The bay where we could finally clean the prop.
About two hours out of Fajardo, we noticed that we were going even slower than our normal slow.  Running at 1600 RPM we usually travel about eight MPH.  Instead, we were going six.  Our first thought was that there was a strong current in the area.  By the time we realized that something must have caught on the propeller it was dark and then too rough to do anything about it.  Finally, Friday morning the seas flattened and we found a deep protected bay.  After three reverse cycles at high RPM’s we were free and back to our normal speed.                    

Sunrise on Saturday and we got our first glimpse of
the Turks and Caicos Islands!

The Mona Passage is the strait that separates Hispaniola and Puerto Rico.  It’s one of the places where the Atlantic Ocean and Caribbean Sea meet.  Although it is only 80 miles wide it is considered one of the most difficult passages in the Caribbean due to tidal currents created by the two large islands.  Enough said — you get the picture!

Passing through The Turks and Caicos Shallows
the water drops dramatically from 7000 feet in the
Passage to 6.4 feet.  We had to carefully stay on
   course because we need 5.5 feet to float.  This
 ferry carrying a cement mixer miscalculated
 and was grounded.   

Finally, relaxing in our anchorage we were treated
to this fabulous sunset.  It was the perfect
exclamation mark for our crossing!

Sunday morning we moved to Turtle Cove Marina in Providenciales, rented a car and got our feet on solid ground. The last segment of this two year trip starts on Tuesday as we prepare for a 10 day trip through the Bahamas.  BUT, it will be 10 days with our anchor firmly planted in a bay at night!         

Gotta smile -- we're lovin the ride!

Tuesday, May 12, 2015

A 'Brief' Stop In Fajardo, Puerto Rico

May 1 - 11, 2015

Arriving in Fajardo, Puerto Rico is like coming back to see a good friend.  We have stayed in Sunbay Marina three times.  There’s not much to do in the immediate vicinity, but it is a very safe marina with an excellent staff. A couple of things that make it unique:  none of the employees are allowed to accept a tip and  water and electricity are included in the daily fee.  A small community of shops is a one mile walk away.  The deli has excellent inexpensive sandwiches.  Skipper Marine looks small, but is well stocked.  The manager was chatting with Brian about how difficult it is to get 3M products shipped to him.  Then he found out that Brian was the former 3M expert for 5200 and Spray Adhesive 77.  At the end of that conversation Brian was awarded a ‘nice guy’ discount.  Cute!!!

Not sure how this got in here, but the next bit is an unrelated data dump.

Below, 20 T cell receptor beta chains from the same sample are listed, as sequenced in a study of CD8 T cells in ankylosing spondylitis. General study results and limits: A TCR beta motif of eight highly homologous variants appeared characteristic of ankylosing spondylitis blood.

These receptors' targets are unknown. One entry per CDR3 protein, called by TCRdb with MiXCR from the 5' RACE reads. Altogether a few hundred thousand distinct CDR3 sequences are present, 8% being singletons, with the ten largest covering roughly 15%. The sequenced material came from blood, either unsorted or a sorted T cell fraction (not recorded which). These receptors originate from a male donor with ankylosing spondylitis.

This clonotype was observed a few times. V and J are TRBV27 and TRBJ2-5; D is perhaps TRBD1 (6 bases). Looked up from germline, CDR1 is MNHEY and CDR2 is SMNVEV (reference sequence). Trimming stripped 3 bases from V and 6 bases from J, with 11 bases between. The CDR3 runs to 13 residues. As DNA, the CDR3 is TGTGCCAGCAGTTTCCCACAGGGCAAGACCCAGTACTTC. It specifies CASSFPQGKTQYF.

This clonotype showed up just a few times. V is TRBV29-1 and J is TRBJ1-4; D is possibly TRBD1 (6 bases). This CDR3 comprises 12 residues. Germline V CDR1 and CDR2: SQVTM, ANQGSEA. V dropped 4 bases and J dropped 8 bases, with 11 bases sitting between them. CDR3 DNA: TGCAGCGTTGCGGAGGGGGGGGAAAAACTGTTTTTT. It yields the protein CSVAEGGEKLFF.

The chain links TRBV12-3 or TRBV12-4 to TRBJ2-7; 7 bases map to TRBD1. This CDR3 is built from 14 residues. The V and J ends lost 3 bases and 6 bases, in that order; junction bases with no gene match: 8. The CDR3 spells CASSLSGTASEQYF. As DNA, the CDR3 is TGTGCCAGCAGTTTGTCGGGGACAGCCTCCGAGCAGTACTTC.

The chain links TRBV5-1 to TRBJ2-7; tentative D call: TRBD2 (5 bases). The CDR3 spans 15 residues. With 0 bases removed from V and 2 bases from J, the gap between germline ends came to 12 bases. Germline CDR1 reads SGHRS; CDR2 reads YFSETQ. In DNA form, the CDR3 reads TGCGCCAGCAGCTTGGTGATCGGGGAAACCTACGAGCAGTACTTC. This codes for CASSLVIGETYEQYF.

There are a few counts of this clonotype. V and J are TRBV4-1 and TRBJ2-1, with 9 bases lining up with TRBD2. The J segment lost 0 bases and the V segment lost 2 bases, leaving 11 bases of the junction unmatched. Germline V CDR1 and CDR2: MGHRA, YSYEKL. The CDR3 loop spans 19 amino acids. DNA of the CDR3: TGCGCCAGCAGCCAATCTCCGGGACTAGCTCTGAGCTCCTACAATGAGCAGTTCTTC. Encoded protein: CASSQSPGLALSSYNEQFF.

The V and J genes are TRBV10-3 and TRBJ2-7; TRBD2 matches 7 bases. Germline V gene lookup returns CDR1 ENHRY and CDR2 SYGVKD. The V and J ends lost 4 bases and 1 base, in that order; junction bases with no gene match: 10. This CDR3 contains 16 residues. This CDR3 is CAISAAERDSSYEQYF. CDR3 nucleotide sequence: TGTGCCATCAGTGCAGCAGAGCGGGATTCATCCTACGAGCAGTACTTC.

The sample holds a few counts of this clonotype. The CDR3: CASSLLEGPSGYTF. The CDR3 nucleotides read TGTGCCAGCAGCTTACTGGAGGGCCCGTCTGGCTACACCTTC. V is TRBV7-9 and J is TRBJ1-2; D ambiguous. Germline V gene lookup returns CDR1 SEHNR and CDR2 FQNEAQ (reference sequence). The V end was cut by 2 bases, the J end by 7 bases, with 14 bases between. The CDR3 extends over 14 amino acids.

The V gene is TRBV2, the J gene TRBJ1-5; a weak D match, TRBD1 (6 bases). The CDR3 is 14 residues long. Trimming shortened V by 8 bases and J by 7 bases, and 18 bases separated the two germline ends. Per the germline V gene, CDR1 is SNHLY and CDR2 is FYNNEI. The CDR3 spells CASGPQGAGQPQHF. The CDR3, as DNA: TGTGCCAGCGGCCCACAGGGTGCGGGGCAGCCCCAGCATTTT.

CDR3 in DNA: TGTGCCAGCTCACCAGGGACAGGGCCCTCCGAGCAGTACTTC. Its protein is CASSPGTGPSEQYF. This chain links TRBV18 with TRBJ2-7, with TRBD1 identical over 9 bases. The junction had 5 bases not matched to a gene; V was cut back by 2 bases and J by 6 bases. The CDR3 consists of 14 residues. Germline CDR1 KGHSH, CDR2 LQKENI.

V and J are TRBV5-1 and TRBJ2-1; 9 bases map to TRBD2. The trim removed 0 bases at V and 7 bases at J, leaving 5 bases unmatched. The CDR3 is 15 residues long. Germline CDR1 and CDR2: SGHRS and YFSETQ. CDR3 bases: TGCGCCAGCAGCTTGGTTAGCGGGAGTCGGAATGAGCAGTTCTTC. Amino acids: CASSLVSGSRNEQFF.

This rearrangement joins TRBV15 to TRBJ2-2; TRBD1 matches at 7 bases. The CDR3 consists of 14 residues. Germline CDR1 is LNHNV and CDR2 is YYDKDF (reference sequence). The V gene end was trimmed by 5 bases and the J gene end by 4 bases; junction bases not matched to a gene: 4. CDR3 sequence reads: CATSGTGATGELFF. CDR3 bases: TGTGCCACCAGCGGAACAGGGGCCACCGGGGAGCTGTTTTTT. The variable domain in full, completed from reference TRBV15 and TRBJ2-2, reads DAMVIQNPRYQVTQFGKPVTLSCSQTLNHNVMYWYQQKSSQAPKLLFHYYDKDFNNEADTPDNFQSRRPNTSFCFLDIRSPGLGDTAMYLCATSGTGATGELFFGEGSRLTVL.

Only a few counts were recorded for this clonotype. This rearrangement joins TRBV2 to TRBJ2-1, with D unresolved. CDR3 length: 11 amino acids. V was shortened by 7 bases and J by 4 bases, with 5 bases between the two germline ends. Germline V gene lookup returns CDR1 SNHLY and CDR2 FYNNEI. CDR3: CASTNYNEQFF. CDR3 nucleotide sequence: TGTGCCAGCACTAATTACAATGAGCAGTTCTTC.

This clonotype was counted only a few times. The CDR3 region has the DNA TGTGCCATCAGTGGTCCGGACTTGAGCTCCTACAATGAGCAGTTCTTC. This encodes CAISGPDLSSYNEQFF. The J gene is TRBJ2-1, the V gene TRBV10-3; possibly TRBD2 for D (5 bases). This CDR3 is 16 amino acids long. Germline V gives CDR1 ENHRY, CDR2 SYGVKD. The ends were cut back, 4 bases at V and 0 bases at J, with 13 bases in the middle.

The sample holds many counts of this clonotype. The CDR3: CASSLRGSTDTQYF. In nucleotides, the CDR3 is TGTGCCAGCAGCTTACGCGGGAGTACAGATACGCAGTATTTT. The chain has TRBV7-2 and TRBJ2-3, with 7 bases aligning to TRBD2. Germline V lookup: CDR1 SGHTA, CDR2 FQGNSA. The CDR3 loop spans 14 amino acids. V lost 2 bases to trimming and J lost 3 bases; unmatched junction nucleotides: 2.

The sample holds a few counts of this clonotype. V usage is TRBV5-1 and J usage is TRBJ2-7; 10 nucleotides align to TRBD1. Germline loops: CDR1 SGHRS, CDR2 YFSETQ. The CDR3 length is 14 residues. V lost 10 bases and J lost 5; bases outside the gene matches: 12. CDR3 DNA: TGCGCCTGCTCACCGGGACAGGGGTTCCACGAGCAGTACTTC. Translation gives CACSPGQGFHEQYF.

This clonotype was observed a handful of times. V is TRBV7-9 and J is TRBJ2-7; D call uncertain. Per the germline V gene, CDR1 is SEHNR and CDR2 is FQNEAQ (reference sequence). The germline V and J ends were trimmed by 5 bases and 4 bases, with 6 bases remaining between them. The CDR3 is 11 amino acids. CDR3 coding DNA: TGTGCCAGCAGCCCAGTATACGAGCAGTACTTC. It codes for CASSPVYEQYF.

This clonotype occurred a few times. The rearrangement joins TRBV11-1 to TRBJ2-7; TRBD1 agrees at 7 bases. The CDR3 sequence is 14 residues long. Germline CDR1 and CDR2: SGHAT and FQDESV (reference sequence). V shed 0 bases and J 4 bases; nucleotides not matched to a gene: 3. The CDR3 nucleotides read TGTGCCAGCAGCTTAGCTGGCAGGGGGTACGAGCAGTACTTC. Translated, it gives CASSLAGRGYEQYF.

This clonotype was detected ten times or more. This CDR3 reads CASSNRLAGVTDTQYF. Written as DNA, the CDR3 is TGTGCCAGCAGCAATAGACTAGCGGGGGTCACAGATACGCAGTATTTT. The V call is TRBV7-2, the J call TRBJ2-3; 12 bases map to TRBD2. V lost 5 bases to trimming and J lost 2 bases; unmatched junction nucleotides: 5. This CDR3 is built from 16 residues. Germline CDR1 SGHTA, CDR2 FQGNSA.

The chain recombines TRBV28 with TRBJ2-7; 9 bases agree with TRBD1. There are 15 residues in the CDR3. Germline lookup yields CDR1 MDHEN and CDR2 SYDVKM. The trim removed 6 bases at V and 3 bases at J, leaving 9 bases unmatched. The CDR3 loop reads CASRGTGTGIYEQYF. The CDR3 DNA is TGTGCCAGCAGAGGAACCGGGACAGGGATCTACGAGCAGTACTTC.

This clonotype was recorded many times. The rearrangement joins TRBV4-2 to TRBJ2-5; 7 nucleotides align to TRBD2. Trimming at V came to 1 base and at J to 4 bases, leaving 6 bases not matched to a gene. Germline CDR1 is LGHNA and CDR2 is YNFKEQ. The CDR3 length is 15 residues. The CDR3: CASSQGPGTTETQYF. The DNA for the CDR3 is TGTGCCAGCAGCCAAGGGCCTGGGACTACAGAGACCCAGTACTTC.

Loving our new sun/wind/privacy screen!
Since we are in a marina, I am getting my 13K steps (almost 6 miles) a day.  We have been wanting to have a screen made for the back of the cockpit, but haven’t been anyplace long enough to get it done.  On one of my step outings I met Miguel who was installing a sunshade on a neighboring boat.  It looked really good, so I asked him about making something for us.  Although this is their peak season his wife, Sary, said she could have it done by Saturday (just three days) and she gave us a very reasonable price.  Perfect!!!  We are waiting for 40 knot winds in the Bahamas and Turks and Caicos to calm down.  Now at least we would accomplish something while we wait.